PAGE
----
11 July 2010

Berry Jam!

Basically, gooseberry jam...

...with strawberries, and raspberries, and kiwi, and tomatoes. Oh, and balsamic vinegar. This is the third summer in which I've made jam. The first summer, I made this blackcurrant jam that was wayyyy too dry. In other words, it congealed while the fire was still on, so by the time it had cooled, it had turned into a really-gummy-almost-dried-blackcurrant consistency. It was also really sour. Last year, I think I made three batches of jam [two currants, one gooseberry], which all turned out really lovely. This year, all our blackcurrants and red currants appear to have died, due to the climate characteristic of a summer on drugs. So, all we have now are raspberries and gooseberries. Actually, we're losing those too. Anyway, I salvaged about 4 cups of gooseberries, a few raspberries, and decided to make some jam, since my family isn't really in love with fresh gooseberries.

To make the jam:
4 cups of gooseberries [yay pectin!]
1 cup of sugar [which was way too much. Hence, I added all the other fruit too. Then again, I don't really like sickly-sweet jams, so maybe it's okay for other people]
0.5 cups of water
10 or so cherry tomatoes, cut in half
1 kiwi without seeds or white centre [my brother wanted to add this]
5 or so cut up strawberries.
4 tbsp balsamic vinegar [complements the strawberries very well, both taste-wise and SMELL-wise]1. Add gooseberries and sugar and balamic vinegar. The vinegar, I suppose, helps preserve the jam, meaning that we don't need to use lemon juice or another acid. In all honesty though, the sugar and gooseberry's acidity should preserve the jam well too. Stir mixture. Realise that there is wayyyyy too much sugar - see image above. All that goop is sugar. [A fine coating of sugar on each berry should be enough. A freakin' snowstorm is... too much for me].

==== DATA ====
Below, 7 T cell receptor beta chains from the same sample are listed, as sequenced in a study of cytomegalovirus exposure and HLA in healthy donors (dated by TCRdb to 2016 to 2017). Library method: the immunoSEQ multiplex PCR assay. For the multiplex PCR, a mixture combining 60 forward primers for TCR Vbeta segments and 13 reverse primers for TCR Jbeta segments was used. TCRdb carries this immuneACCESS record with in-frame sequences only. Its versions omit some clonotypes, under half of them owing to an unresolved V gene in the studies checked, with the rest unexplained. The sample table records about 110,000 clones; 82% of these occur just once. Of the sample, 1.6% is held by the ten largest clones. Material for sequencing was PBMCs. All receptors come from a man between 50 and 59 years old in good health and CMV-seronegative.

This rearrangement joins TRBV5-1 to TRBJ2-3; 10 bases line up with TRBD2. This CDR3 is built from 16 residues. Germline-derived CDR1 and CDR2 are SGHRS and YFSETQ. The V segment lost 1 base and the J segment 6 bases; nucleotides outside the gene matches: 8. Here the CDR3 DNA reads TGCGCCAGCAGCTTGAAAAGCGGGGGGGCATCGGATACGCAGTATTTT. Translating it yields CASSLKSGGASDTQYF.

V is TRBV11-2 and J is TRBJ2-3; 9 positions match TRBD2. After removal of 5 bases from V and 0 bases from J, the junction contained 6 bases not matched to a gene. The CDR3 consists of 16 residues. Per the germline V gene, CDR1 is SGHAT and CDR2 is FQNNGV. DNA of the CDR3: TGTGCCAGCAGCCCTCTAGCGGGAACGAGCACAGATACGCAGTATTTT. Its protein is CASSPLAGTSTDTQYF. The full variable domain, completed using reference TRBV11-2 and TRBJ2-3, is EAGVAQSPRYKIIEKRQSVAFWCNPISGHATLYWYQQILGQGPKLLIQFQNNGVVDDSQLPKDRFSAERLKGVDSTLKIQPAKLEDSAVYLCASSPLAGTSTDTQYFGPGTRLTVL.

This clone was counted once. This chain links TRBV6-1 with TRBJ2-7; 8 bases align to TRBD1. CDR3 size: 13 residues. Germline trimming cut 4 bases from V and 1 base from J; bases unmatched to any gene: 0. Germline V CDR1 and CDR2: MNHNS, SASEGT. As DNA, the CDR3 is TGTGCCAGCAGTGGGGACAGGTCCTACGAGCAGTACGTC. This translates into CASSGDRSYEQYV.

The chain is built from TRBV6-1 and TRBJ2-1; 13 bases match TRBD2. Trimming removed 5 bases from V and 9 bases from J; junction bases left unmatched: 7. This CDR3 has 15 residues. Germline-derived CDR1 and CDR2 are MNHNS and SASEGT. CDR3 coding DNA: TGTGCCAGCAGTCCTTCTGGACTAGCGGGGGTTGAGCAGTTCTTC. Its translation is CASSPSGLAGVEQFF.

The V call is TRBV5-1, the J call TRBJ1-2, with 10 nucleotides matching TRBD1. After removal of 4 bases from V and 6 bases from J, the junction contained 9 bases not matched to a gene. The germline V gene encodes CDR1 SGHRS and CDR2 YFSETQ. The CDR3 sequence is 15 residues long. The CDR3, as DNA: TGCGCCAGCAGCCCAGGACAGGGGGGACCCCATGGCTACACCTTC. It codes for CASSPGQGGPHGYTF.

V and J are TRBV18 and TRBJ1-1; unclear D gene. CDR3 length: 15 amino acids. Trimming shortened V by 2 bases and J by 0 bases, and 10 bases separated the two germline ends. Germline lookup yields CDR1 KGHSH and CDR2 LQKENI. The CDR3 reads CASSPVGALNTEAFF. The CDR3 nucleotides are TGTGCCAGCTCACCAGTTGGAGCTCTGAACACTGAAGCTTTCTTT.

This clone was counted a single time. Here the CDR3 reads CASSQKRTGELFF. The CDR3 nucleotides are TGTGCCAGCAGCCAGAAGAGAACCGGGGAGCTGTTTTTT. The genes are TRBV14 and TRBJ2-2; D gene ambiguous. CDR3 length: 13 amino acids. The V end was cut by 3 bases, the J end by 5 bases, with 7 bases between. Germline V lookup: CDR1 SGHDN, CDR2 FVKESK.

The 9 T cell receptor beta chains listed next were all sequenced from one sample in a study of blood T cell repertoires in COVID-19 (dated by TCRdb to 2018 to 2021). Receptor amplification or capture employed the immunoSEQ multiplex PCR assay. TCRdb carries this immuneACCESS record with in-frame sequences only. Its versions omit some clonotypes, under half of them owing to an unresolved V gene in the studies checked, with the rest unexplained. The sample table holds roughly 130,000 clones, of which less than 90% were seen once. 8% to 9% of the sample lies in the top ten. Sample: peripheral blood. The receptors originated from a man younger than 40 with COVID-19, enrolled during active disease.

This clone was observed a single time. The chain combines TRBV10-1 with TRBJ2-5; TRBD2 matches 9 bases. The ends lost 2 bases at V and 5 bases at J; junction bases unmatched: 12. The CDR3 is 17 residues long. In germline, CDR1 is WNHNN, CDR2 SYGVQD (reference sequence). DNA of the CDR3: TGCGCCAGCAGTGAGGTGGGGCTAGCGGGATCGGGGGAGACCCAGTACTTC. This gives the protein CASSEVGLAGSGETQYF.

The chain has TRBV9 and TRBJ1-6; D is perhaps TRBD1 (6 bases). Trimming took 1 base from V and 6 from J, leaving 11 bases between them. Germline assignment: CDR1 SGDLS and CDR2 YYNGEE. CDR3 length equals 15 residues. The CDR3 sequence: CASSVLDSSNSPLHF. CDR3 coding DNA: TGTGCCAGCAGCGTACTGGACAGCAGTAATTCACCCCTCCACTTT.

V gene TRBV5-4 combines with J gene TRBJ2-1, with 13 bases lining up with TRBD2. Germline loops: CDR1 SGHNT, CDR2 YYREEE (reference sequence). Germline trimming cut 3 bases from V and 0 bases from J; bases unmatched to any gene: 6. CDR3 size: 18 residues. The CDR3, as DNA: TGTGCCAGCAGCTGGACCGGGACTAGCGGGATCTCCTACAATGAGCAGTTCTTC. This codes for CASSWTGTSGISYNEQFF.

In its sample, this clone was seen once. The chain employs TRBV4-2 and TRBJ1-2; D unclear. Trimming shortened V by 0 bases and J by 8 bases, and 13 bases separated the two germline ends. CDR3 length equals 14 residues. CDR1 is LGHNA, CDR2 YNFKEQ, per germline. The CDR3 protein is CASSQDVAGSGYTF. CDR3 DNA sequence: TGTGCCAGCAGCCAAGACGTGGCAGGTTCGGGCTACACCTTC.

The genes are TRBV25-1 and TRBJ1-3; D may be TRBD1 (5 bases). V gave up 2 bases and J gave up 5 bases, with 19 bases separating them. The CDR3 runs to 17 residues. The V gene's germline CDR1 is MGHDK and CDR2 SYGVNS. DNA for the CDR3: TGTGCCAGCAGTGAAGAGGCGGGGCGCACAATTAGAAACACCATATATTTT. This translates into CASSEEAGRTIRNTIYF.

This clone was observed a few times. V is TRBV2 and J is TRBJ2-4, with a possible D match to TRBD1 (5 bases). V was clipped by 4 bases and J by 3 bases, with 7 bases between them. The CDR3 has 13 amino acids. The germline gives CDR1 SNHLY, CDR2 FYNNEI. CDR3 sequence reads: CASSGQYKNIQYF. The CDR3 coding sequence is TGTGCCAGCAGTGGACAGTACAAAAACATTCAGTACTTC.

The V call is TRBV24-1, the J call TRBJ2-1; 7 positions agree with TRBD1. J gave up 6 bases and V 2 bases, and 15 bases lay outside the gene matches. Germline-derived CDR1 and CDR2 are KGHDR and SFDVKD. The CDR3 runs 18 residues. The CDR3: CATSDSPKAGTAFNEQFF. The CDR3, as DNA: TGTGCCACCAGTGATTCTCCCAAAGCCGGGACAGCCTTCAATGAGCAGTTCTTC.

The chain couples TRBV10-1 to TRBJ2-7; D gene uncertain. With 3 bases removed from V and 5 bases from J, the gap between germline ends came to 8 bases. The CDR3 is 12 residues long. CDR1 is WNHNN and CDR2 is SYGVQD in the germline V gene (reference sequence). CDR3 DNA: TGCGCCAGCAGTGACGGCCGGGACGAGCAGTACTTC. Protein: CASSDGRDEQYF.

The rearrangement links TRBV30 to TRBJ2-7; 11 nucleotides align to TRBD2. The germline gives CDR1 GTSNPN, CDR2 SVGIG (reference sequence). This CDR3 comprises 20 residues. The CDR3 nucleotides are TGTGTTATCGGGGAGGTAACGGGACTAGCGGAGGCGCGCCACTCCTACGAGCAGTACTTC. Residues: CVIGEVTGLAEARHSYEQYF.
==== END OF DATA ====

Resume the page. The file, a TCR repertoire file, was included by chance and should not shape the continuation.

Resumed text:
2. Add water and other fruit.
3. Stick it on high on the stove until it starts to boil.
4. Add more fruit if it still looks/taste too sweet.

5. Start mashing the berries. Technically, the tomato is a berry. And, to astound you more, the kiwifruit is ALSO a berry! So, yes, I made berry jam today.
6. Turn down to the stove to low heat, and the mixture should be simmering. Stir every once in a while [this works best in a nonstick pot] for 45 minutes or so.

7. Check every once in a while by dropping a tad of it onto a dry plate and letting it sit there, and see whether it congeals. This is also a great time to taste the jammy syrup, because you want to know whether it's too sour/sweet.
Note the tomatoes - orangey.
8. Turn off heat. Let it sit for a while. Then, pour into jars. I got about...900g? Well, three chili-sauce jars full. Evidently, chili sauce has a different density than berry jam, so the yield is probably 1 kilo of jam.

We didn't have any bread so I spread some on man[2] tou[2] that my mum made a few days ago. You should put all remaining jam in the fridge. It keeps for at least a month. I don't know beyond that because we, as a family of 5 [well, temporarily 6] usually consume it all within that time.
Taste? Starts off soury-sweet, almost like candy. The gooseberry and strawberry flavour is initially very prevalent [NOT the store-bought strawberry jam taste, though!!], and ends in a slight tomato taste [think a tiny touch of tomato sauce]. There is no kiwi taste, even though my brother, who had insisted we stick in a kiwi, insists that there is a tang of kiwi. Texture-wuse, the skin from the berries and tomatoes and such are surprisingly a great addition. I find it amazing that the kiwi and strawberry chunks appear to have melted [even though they're just mushed]. ENJOY Jammmmmmin' EVERYONE!

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